In a Spark application, the driver program runs the main() function and creates a SparkContext. This SparkContext can connect to several types of cluster managers (either Spark’s own standalone cluster manager, Mesos or YARN), which allocate resources across applications.

Once connected, Spark acquires executors on nodes in the cluster, which are processes that run computations and store data for your application. Next, it sends your application code (defined by JAR or Python files passed to SparkContext) to the executors. Finally, SparkContext sends tasks to the executors to run.

Spark Standalone

A standalone scheduler is the simplest way to get started with Spark. It’s easy to set up and requires no extra dependencies. While it lacks the advanced features of Mesos and YARN, it is suitable for many workloads when you want to keep things simple.

In standalone mode, Spark’s cluster manager can be used to create a cluster. It is easy to set up and is excellent for testing purposes. The standalone mode offers a web-based user interface to monitor the cluster.

Apache Mesos

Apache Mesos is a cluster manager that provides efficient resource isolation and sharing across distributed applications. Mesos is a flexible, scalable, and efficient distributed systems kernel. It was developed at the University of California at Berkeley.

Mesos supports a wide range of resource isolation technologies, including Linux Containers, Docker, and others. It provides APIs for resource management and scheduling across entire datacenter and cloud environments.

Hadoop YARN

YARN stands for Yet Another Resource Negotiator. It is a resource management layer of Hadoop. YARN is often used with Hadoop installations, but it’s capable of running Spark applications, too.

YARN has been described as a large-scale, distributed operating system for big data applications, and it allows multiple data processing engines to handle data stored in a single platform. YARN provides its own scheduling and resource management capabilities, so it can manage resources for applications running on it.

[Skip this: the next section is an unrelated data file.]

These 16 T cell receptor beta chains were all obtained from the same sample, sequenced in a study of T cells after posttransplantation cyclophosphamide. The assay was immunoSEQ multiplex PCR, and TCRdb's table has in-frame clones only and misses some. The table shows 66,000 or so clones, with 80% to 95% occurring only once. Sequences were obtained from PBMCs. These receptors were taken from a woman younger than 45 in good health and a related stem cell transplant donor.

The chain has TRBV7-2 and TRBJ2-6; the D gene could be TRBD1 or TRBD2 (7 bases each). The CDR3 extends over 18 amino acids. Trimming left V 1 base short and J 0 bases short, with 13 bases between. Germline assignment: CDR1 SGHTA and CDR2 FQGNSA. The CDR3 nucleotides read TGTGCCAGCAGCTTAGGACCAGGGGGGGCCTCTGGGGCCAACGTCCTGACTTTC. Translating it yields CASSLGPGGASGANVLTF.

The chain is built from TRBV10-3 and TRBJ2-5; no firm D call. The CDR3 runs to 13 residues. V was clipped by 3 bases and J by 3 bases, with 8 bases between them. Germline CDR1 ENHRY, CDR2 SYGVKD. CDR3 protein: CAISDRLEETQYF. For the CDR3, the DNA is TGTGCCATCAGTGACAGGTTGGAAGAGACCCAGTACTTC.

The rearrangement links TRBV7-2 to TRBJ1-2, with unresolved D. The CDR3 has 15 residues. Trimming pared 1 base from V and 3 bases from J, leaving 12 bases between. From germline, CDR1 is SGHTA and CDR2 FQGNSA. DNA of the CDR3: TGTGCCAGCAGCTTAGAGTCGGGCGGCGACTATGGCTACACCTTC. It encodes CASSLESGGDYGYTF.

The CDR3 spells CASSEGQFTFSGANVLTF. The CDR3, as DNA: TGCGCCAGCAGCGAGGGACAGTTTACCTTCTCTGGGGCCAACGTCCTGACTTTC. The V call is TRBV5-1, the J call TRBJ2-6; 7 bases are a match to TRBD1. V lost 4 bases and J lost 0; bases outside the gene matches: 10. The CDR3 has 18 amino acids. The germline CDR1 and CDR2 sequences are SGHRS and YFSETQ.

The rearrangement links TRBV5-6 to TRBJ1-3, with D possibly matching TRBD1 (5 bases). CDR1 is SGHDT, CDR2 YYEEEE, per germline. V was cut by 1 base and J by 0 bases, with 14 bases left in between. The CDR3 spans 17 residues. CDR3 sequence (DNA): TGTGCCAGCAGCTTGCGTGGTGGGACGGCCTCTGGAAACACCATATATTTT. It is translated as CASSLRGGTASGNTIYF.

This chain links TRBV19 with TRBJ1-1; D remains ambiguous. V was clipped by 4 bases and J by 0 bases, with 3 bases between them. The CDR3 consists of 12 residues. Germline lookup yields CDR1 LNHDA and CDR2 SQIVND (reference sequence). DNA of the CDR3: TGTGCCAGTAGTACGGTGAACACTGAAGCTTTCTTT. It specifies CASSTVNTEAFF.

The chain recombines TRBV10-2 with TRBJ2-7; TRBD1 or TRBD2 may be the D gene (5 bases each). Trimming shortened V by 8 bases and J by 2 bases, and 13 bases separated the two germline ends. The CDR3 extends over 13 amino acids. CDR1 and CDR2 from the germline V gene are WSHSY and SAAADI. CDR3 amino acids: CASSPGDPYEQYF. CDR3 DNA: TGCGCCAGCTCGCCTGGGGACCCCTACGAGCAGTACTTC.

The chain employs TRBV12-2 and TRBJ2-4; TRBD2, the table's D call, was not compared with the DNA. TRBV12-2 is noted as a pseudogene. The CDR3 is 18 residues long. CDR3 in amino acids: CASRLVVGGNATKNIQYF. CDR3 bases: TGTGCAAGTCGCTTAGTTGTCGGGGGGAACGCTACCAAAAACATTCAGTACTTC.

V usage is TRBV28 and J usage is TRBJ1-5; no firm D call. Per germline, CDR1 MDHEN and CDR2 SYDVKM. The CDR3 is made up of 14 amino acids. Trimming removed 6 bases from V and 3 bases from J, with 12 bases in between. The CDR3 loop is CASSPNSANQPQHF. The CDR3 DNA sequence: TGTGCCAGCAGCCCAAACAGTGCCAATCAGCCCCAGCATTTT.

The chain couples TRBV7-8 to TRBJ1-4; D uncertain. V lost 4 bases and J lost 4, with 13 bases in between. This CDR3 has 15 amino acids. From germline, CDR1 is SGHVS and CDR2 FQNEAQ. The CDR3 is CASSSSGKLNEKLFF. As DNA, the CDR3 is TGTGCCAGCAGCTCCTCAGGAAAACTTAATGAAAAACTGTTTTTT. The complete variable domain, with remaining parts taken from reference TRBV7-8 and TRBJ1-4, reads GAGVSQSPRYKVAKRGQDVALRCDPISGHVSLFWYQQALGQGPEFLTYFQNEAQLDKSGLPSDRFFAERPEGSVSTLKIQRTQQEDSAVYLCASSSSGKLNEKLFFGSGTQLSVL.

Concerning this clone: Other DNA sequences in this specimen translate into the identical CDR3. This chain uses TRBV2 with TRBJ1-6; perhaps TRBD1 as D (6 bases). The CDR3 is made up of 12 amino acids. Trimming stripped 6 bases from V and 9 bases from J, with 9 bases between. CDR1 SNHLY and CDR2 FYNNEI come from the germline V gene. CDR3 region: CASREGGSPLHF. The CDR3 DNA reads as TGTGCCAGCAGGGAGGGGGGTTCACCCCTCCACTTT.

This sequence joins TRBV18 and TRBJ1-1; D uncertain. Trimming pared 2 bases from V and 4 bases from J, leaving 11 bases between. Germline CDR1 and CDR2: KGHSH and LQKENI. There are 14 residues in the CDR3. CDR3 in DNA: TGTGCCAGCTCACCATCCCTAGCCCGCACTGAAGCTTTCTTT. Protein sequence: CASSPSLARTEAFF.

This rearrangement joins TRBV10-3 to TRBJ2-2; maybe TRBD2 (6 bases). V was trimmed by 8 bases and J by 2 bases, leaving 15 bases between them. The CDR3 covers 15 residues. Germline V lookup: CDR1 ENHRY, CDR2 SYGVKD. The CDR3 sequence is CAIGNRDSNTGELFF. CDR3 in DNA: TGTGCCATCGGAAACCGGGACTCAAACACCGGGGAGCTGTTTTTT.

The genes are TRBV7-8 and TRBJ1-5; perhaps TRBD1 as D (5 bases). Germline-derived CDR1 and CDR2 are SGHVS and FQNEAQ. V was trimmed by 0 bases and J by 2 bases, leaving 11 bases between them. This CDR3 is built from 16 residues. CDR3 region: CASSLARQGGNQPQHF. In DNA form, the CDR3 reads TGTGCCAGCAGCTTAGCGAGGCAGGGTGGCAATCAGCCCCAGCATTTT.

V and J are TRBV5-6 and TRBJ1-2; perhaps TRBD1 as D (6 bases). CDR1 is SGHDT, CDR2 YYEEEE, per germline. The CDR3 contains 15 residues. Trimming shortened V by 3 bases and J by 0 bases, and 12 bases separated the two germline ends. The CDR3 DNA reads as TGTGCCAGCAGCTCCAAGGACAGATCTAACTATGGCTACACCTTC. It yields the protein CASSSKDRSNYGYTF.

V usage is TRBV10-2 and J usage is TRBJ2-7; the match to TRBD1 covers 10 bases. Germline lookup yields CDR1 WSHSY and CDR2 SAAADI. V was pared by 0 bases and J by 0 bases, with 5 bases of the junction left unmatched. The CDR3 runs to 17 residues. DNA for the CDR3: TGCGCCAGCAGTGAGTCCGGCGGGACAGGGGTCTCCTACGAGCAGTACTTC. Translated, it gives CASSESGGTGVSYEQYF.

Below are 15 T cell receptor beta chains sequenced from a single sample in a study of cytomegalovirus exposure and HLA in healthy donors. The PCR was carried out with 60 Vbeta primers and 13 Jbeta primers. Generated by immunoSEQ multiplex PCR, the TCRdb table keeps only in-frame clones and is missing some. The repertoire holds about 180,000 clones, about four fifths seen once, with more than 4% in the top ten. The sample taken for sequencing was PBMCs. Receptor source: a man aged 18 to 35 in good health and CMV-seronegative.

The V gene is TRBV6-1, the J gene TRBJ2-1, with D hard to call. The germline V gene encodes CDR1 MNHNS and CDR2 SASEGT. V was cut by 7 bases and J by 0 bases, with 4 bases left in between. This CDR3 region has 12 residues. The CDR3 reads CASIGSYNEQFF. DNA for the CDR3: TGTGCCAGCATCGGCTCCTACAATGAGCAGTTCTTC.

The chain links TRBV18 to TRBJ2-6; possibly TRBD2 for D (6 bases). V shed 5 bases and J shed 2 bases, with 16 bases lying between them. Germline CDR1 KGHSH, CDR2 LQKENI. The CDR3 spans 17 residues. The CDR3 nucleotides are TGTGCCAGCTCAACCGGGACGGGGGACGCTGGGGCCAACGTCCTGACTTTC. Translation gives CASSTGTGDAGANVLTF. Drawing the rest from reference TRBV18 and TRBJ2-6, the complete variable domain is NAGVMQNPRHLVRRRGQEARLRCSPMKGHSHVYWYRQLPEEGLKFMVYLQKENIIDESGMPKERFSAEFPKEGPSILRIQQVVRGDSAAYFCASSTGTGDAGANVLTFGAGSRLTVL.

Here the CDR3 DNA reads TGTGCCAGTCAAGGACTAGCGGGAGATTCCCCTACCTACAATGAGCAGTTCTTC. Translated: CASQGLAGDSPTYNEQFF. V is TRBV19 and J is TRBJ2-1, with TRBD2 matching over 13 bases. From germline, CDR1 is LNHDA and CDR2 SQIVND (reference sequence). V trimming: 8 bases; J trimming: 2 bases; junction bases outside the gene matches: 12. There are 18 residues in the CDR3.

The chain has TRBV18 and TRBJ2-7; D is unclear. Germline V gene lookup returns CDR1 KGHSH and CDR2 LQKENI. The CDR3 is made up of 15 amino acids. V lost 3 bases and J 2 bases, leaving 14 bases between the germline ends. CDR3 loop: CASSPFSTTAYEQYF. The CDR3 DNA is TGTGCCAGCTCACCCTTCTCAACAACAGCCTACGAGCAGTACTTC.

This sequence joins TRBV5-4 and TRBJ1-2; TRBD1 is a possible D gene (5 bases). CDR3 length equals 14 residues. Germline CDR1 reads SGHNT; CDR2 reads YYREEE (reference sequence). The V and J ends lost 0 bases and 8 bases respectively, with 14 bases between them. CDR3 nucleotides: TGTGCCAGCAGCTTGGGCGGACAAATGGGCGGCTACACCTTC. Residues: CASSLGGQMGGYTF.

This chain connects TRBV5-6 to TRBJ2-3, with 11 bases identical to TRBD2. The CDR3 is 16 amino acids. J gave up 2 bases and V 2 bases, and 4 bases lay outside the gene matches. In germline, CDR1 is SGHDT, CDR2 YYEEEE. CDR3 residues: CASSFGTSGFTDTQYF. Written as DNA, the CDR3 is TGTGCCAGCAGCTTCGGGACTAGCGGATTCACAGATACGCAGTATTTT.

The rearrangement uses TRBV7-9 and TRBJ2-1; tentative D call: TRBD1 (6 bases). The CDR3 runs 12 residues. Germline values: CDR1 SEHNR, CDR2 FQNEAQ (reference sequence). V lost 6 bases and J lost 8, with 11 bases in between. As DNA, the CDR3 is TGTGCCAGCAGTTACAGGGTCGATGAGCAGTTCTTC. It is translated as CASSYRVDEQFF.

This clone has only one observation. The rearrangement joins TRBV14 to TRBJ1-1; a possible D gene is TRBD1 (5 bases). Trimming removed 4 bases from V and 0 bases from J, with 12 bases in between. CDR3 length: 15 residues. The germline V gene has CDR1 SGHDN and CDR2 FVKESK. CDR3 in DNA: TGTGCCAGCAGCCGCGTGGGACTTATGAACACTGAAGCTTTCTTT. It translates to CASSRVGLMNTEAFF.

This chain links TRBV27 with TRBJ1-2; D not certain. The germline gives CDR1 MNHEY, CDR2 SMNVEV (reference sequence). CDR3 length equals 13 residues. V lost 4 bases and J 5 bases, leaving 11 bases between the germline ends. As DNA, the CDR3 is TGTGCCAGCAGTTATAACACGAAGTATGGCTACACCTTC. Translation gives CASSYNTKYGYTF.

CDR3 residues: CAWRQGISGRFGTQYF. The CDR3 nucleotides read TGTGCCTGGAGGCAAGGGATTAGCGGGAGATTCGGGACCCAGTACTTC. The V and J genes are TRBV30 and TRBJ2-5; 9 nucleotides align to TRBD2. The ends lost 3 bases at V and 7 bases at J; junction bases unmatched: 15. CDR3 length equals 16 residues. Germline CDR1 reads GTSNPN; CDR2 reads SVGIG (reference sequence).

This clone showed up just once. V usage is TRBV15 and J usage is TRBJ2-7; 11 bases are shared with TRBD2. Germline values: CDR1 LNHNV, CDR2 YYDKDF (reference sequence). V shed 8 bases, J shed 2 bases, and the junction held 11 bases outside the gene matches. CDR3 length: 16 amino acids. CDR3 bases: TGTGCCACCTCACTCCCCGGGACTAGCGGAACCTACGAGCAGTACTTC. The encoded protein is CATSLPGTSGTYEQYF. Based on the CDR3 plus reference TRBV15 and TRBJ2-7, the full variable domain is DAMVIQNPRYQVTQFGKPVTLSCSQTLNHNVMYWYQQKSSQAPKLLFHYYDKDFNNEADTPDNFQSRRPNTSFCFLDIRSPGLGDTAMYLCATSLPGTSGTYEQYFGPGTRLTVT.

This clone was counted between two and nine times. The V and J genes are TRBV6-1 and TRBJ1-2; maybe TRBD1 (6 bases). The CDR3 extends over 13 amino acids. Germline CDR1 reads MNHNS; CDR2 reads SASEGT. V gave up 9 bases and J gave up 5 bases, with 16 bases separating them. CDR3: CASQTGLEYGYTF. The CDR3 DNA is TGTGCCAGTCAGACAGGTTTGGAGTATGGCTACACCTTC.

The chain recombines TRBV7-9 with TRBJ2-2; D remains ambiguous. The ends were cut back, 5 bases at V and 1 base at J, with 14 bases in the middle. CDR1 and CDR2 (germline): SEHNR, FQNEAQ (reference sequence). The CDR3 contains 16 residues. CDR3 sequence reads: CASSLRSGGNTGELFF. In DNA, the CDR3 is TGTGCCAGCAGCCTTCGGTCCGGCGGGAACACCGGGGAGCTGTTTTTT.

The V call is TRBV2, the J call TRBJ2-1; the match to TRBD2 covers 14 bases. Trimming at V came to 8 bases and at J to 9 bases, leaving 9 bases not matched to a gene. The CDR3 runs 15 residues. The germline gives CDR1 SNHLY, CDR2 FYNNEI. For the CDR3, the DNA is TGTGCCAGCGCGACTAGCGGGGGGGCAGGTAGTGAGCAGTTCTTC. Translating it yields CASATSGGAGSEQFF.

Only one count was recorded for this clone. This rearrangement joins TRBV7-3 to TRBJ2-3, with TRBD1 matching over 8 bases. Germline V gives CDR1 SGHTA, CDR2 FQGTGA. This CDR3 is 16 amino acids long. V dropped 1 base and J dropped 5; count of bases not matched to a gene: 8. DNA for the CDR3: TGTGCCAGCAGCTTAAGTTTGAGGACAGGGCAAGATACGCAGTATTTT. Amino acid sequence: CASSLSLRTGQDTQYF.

Spark Applications

Spark applications consist of a driver program, which runs the user’s main function and executes various parallel operations on a cluster. The main abstraction Spark provides is a resilient distributed dataset (RDD), which is a collection of elements partitioned across the nodes of the cluster that can be operated on in parallel.

Spark applications can be written in Java, Scala, or Python. They are built using the SparkContext object, which coordinates and monitors the execution of tasks. Spark applications can be run on a local machine or distributed across a cluster.

Spark in Data Analysis

Spark is widely used in data analysis due to its ability to handle large volumes of data efficiently. It can process data from a variety of sources, including Hadoop Distributed File System (HDFS), Cassandra, HBase, and Amazon S3.

Spark provides an interface for programming entire clusters with implicit data parallelism and fault tolerance. It offers over 80 high-level operators that make it easy to build parallel apps, and it can be used interactively from the Scala, Python, R, and SQL shells.

Spark in Machine Learning

Spark’s MLlib library provides various machine learning algorithms that can be used for classification, regression, clustering, collaborative filtering, dimensionality reduction, and more. It also includes utilities for linear algebra, statistics, data handling, and more.

MLlib allows data scientists to focus on their data problems and models instead of solving the complexities surrounding distributed data (such as infrastructure, configurations, and so on). It contains high-quality algorithms that leverage iteration, and can yield better results than the one-pass approximations sometimes used on MapReduce.

Spark in Real-time Processing

Spark Streaming enables scalable, high-throughput, fault-tolerant stream processing of live data streams. Data can be ingested from many sources like Kafka, Flume, Kinesis, or TCP sockets, and can be processed using complex algorithms expressed with high-level functions like map, reduce, join and window.

Furthermore, processed data can be pushed out to filesystems, databases, and live dashboards. In fact, you can apply Spark’s machine learning and graph processing algorithms on data streams. This makes it a powerful tool for real-time analytics.


Apache Spark is a powerful tool for data processing and analysis. Its ability to handle large data sets, support for multiple programming languages, and ease of use make it an essential tool for any business that works with big data.

Whether you’re performing complex data analysis, building machine learning models, or processing real-time data streams, Spark provides the tools and flexibility you need to get the job done. Its robust architecture and wide range of capabilities make it a go-to solution for big data processing.